Madeleine L'Engle was born on November 29, 1918, in New York. [Editor's note: Ms. L'Engle died on September 6, 2007 in Litchfield, CT] Her dad was a journalist whose lungs had been severely damaged by mustard gas during World War I. His health problems led to Madeleine attending boarding schools for most of her young life. He died while she was away at school.

After college she worked briefly in the theatre. She loved acting and planned to become a playwright as well. Backstage and between rehearsals, she wrote her first novel, The Small Rain. She also met and married actor Hugh Franklin.

Madeleine quit acting in order to write full time, with some immediate success, then a dry spell that would last ten years. She and her family moved into Crosswicks, a large historic farmhouse in rural Goshen, Connecticut. Her husband temporarily left acting to own and run a country store, while Madeleine wrote books and books, only to see them rejected by numerous publishers. This went on for years, and Madeleine finally swore off writing, which lasted about a minute, then she got this Great! Idea! for a book! - which turned out to be A Wrinkle in Time. Farrar, Straus & Giroux eventually published it, after it was rejected by several other publishers - it promptly won the Newbery, and and she was off and running.

Madeleine began to to write and publish like crazy - non-fiction, religious books, children's books, adult novels. Her husband returned to acting, and eventually became a soap opera star - he was Dr. Charles Tyler in All My Children. In September of 1986, Hugh died of cancer, but Madeleine continued to write and publish a wide variety of books, including a book about her life with Hugh, Two Part Invention: The Story of a Marriage.

She has had two hip operations in the last year or so, which has forced her to cut back on her public appearances and even kept her from writing for several months (couldn't sit at computer for any length of time). Still, she always has a book in the works, though she is now in her 80s.

Interesting tidbit: remember the creepy-ass hyper-regimented planet in A Wrinkle in Time where people only existed as ciphers? Madeleine briefly attended an English boarding school where students were called by their numbers. This left her with "an intense passion to be known by name, not number. You take away a name, you take away a person's reality."

Madeleine has lived in the same sprawling Manhattan apartment for forty years. Her recent reading includes John Gribbin, Gary Zukav, Fritjov Kapra, and Freeman Dyson. I don't know who any of those guys are, but I trust her judgement.


"In one of my books I tell of walking down the stairs without touching them. We lose that - we have that as kids. As we grow up in the world of provable facts, they get lost. There's an incredible resistance to the idea that kids can handle concepts - but it's their parents and grandparents who can't handle concepts."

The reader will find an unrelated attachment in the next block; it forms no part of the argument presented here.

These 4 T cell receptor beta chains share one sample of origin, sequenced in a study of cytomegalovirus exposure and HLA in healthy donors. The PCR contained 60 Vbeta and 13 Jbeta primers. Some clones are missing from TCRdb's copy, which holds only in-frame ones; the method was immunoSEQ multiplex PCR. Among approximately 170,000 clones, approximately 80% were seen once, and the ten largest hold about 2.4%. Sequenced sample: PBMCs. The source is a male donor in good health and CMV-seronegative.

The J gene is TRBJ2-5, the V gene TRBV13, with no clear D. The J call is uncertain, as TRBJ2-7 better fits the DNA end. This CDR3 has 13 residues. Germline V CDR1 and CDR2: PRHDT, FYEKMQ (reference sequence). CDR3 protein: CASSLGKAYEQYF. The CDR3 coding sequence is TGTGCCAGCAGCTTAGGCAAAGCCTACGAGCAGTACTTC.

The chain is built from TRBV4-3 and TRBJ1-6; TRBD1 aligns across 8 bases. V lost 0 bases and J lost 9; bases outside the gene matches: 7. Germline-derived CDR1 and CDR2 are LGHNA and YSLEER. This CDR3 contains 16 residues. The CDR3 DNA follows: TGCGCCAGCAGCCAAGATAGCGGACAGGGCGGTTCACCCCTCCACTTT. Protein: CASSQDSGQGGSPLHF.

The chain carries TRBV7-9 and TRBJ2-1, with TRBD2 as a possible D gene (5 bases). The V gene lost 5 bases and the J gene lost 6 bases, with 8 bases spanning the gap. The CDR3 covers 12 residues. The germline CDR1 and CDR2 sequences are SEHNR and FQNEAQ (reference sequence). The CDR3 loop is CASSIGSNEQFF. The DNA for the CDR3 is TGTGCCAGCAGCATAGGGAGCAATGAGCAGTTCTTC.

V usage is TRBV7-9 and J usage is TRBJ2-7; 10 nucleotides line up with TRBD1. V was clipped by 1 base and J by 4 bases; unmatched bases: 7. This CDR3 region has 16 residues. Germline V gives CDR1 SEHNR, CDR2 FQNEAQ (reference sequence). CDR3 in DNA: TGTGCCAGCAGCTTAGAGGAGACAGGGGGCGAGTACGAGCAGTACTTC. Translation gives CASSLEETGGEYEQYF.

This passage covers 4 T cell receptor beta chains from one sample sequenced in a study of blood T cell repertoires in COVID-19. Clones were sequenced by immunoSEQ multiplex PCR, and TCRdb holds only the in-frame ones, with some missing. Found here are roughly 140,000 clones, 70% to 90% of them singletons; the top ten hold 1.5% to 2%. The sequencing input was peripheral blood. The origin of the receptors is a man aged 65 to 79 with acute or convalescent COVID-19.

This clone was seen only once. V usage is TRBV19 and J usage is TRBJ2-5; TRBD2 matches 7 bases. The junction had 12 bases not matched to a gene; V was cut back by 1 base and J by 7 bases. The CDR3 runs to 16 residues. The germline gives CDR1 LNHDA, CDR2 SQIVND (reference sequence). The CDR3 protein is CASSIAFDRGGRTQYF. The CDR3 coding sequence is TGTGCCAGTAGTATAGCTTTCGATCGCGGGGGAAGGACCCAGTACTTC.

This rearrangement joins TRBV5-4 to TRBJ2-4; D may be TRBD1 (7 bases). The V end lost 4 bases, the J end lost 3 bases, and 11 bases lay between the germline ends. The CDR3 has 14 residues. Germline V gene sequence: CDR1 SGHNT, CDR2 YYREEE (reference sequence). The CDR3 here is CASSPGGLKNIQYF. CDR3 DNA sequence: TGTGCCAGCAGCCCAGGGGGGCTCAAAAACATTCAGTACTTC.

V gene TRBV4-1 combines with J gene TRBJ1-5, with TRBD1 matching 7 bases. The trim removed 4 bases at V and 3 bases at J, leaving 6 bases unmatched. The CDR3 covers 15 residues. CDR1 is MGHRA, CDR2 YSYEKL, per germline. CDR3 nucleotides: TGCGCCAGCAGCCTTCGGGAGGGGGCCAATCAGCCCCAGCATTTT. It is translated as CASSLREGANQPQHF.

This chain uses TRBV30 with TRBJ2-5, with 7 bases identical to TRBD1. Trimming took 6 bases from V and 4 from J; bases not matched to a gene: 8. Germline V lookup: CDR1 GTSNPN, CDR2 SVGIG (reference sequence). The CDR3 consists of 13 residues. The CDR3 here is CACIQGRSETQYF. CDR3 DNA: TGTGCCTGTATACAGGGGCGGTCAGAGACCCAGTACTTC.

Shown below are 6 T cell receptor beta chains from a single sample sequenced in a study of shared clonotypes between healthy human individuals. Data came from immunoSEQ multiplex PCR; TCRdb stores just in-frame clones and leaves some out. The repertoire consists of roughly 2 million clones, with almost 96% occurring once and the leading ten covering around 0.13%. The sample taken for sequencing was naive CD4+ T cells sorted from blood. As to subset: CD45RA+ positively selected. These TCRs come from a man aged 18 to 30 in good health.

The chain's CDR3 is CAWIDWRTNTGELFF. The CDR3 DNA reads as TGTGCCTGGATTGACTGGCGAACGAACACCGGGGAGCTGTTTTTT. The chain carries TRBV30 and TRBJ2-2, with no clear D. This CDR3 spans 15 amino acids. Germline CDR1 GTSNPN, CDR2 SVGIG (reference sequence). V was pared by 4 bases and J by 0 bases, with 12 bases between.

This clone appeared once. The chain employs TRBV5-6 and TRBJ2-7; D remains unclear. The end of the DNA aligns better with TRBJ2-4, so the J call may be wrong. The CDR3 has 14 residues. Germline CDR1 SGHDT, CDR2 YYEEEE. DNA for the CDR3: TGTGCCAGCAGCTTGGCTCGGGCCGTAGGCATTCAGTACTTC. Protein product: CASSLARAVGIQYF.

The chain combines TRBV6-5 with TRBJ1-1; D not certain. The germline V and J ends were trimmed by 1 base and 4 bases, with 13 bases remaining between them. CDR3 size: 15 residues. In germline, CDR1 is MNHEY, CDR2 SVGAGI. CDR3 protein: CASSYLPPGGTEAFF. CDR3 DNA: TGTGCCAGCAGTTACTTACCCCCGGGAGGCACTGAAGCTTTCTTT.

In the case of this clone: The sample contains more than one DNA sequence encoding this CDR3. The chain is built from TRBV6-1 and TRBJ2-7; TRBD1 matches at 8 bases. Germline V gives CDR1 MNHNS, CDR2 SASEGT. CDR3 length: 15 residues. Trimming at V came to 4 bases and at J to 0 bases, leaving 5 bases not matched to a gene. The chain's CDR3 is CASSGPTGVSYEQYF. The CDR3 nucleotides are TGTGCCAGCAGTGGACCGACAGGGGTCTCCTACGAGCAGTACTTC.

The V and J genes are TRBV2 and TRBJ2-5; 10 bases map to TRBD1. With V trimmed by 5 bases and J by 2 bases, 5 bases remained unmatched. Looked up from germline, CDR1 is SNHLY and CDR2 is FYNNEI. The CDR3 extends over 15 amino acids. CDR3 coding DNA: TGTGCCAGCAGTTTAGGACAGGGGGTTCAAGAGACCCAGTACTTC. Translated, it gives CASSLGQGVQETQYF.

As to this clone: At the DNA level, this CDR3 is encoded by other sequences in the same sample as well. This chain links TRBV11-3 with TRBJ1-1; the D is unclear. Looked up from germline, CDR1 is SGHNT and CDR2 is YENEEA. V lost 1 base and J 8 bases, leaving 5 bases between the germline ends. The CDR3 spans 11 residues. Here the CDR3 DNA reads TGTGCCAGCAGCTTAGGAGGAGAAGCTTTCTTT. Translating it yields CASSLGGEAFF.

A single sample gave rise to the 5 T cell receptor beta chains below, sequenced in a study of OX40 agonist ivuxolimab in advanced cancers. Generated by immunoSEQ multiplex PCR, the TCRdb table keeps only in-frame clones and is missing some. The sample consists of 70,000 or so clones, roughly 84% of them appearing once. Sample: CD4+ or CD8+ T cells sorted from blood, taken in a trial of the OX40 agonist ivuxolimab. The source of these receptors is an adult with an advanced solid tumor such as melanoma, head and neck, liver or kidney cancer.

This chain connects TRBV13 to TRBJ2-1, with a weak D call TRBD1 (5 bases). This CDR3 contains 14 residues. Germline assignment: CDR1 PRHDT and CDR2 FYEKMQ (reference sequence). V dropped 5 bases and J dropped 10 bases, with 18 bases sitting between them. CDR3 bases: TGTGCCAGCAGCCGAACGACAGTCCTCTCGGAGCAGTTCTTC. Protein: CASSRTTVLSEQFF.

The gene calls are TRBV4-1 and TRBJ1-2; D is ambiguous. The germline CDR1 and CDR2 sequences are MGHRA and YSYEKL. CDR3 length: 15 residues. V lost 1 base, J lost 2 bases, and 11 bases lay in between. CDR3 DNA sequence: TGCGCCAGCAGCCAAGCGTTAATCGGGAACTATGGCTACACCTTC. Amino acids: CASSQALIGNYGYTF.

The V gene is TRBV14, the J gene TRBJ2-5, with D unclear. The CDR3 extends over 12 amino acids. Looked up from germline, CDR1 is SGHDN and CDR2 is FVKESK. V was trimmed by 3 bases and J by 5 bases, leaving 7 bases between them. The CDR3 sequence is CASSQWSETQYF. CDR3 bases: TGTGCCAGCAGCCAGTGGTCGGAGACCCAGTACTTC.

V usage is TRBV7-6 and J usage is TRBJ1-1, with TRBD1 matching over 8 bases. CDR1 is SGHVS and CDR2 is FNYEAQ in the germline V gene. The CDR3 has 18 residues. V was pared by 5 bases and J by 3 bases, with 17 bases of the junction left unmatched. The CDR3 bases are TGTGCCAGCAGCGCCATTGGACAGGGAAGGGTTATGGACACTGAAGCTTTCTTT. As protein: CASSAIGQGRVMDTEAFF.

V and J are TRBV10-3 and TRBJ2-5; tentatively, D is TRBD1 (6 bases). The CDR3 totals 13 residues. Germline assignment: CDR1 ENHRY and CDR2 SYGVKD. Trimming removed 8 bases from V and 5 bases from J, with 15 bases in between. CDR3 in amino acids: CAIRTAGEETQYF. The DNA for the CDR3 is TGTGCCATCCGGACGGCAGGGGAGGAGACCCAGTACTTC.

"Every one of Shakespeare's plays starts with an attention getter - otherwise, the audience would throw rotten fruit. I get my own attention first. If it doesn't grab me it's not going to grab the reader."

"Truth transcends facts. If I don't believe it, it isn't true. I'm going to stay on the side of truth no matter how much it hurts. Facts end; stories are infinite. Stories have a richness that goes way beyond fact. My writing knows more than I know. What a writer must do is listen to her book. It might take you where you don't expect to go. That's what happens when you write stories. You listen and you say 'a ha,' and you write it down."

"If I have enough laughter, I go to bed contented with myself and my life."


An Acceptable Time

And Both Were Young

And It Was Good: Reflections on Beginnings

Anytime Prayers

The Arm of the Starfish


Certain Women

A Circle of Quiet

A Cry Like a Bell

Dance in the Desert

Dragons in the Waters

Friends for the Journey: Two Extraordinary Women Celebrate Friendships Made and Sustained Through the Seasons of Life

A Full House: An Austin Family Christmas

Glimpses of Grace: Daily Thoughts and Reflections

The Glorious Impossible

A House Like a Lotus

Irrational Season

The Journey With Jonah

The Little Flowers of St. Francis of Assisi

A Live Coal in the Sea

Love Letters

Many Waters

Meet the Austins

Miracle on 10th Street, & Other Christmas Writings

The Moon by Night

Mothers and Daughters

Mothers and Sons

Penguins and Golden Calves: Icons and Idols

A Prayerbook for Spiritual Friends: Partners in Prayer

A Ring of Endless Light

A Severed Wasp

The Small Rain

Sold into Egypt: Joseph's Journey into Human Being

A Stone for a Pillow / Journeys With Jacob

The Summer of the Great-Grandmother

A Swiftly Tilting Planet

The Things in Heaven and Earth: Exploring the Supernatural

Troubling a Star

The Twenty-Four Days Before Christmas

Two-Part Invention: The Story of a Marriage

Walking on Water: Reflections on Faith and Art

A Wind in the Door

A Wrinkle in Time   (1963 Newbery Award)

The Young Unicorns

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